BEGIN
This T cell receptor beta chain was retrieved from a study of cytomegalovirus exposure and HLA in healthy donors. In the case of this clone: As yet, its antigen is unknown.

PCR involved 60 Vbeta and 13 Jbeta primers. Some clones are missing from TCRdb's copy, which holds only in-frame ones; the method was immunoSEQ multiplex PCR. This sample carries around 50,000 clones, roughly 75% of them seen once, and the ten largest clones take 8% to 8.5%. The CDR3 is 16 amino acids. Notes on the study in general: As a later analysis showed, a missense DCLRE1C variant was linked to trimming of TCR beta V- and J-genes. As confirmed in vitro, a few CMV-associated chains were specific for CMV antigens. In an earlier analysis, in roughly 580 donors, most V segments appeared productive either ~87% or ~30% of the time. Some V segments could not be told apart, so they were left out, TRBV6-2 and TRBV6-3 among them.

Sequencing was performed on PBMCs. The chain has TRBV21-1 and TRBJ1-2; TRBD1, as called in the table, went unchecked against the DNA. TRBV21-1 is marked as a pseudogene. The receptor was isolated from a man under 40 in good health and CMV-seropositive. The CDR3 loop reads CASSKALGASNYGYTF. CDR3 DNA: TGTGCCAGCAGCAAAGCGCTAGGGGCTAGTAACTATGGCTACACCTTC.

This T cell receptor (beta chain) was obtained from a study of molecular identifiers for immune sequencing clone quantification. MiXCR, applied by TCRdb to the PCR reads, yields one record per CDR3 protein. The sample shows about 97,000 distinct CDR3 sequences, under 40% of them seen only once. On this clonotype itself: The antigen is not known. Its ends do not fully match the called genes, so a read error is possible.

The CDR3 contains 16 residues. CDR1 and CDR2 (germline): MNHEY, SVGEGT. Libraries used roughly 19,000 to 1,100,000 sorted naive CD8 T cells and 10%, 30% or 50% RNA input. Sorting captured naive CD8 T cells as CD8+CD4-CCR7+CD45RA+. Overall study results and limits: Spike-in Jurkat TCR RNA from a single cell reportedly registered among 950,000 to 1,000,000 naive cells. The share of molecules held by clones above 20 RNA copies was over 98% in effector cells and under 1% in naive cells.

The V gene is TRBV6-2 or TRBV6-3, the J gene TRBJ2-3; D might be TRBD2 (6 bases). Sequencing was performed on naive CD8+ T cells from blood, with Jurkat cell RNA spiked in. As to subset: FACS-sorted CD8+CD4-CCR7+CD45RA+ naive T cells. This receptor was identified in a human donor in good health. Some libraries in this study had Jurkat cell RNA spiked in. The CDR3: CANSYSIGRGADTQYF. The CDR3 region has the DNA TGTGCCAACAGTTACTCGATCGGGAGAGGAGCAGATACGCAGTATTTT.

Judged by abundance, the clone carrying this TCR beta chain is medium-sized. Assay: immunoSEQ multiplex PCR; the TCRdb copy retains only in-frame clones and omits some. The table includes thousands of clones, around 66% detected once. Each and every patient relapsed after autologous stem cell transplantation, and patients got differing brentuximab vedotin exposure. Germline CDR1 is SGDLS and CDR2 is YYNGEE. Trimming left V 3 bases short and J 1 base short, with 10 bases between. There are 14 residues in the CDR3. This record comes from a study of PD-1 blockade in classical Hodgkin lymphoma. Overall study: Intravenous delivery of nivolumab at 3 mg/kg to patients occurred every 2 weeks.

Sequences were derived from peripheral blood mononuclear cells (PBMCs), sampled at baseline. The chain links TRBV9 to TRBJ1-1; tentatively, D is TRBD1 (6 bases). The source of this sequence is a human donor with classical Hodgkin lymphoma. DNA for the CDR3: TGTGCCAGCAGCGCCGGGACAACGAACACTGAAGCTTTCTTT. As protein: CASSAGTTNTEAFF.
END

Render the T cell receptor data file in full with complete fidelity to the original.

This T cell receptor beta chain was retrieved from a study of cytomegalovirus exposure and HLA in healthy donors. In the case of this clone: As yet, its antigen is unknown.

PCR involved 60 Vbeta and 13 Jbeta primers. Some clones are missing from TCRdb's copy, which holds only in-frame ones; the method was immunoSEQ multiplex PCR. This sample carries around 50,000 clones, roughly 75% of them seen once, and the ten largest clones take 8% to 8.5%. The CDR3 is 16 amino acids. Notes on the study in general: As a later analysis showed, a missense DCLRE1C variant was linked to trimming of TCR beta V- and J-genes. As confirmed in vitro, a few CMV-associated chains were specific for CMV antigens. In an earlier analysis, in roughly 580 donors, most V segments appeared productive either ~87% or ~30% of the time. Some V segments could not be told apart, so they were left out, TRBV6-2 and TRBV6-3 among them.

Sequencing was performed on PBMCs. The chain has TRBV21-1 and TRBJ1-2; TRBD1, as called in the table, went unchecked against the DNA. TRBV21-1 is marked as a pseudogene. The receptor was isolated from a man under 40 in good health and CMV-seropositive. The CDR3 loop reads CASSKALGASNYGYTF. CDR3 DNA: TGTGCCAGCAGCAAAGCGCTAGGGGCTAGTAACTATGGCTACACCTTC.

This T cell receptor (beta chain) was obtained from a study of molecular identifiers for immune sequencing clone quantification. MiXCR, applied by TCRdb to the PCR reads, yields one record per CDR3 protein. The sample shows about 97,000 distinct CDR3 sequences, under 40% of them seen only once. On this clonotype itself: The antigen is not known. Its ends do not fully match the called genes, so a read error is possible.

The CDR3 contains 16 residues. CDR1 and CDR2 (germline): MNHEY, SVGEGT. Libraries used roughly 19,000 to 1,100,000 sorted naive CD8 T cells and 10%, 30% or 50% RNA input. Sorting captured naive CD8 T cells as CD8+CD4-CCR7+CD45RA+. Overall study results and limits: Spike-in Jurkat TCR RNA from a single cell reportedly registered among 950,000 to 1,000,000 naive cells. The share of molecules held by clones above 20 RNA copies was over 98% in effector cells and under 1% in naive cells.

The V gene is TRBV6-2 or TRBV6-3, the J gene TRBJ2-3; D might be TRBD2 (6 bases). Sequencing was performed on naive CD8+ T cells from blood, with Jurkat cell RNA spiked in. As to subset: FACS-sorted CD8+CD4-CCR7+CD45RA+ naive T cells. This receptor was identified in a human donor in good health. Some libraries in this study had Jurkat cell RNA spiked in. The CDR3: CANSYSIGRGADTQYF. The CDR3 region has the DNA TGTGCCAACAGTTACTCGATCGGGAGAGGAGCAGATACGCAGTATTTT.

Judged by abundance, the clone carrying this TCR beta chain is medium-sized. Assay: immunoSEQ multiplex PCR; the TCRdb copy retains only in-frame clones and omits some. The table includes thousands of clones, around 66% detected once. Each and every patient relapsed after autologous stem cell transplantation, and patients got differing brentuximab vedotin exposure. Germline CDR1 is SGDLS and CDR2 is YYNGEE. Trimming left V 3 bases short and J 1 base short, with 10 bases between. There are 14 residues in the CDR3. This record comes from a study of PD-1 blockade in classical Hodgkin lymphoma. Overall study: Intravenous delivery of nivolumab at 3 mg/kg to patients occurred every 2 weeks.

Sequences were derived from peripheral blood mononuclear cells (PBMCs), sampled at baseline. The chain links TRBV9 to TRBJ1-1; tentatively, D is TRBD1 (6 bases). The source of this sequence is a human donor with classical Hodgkin lymphoma. DNA for the CDR3: TGTGCCAGCAGCGCCGGGACAACGAACACTGAAGCTTTCTTT. As protein: CASSAGTTNTEAFF.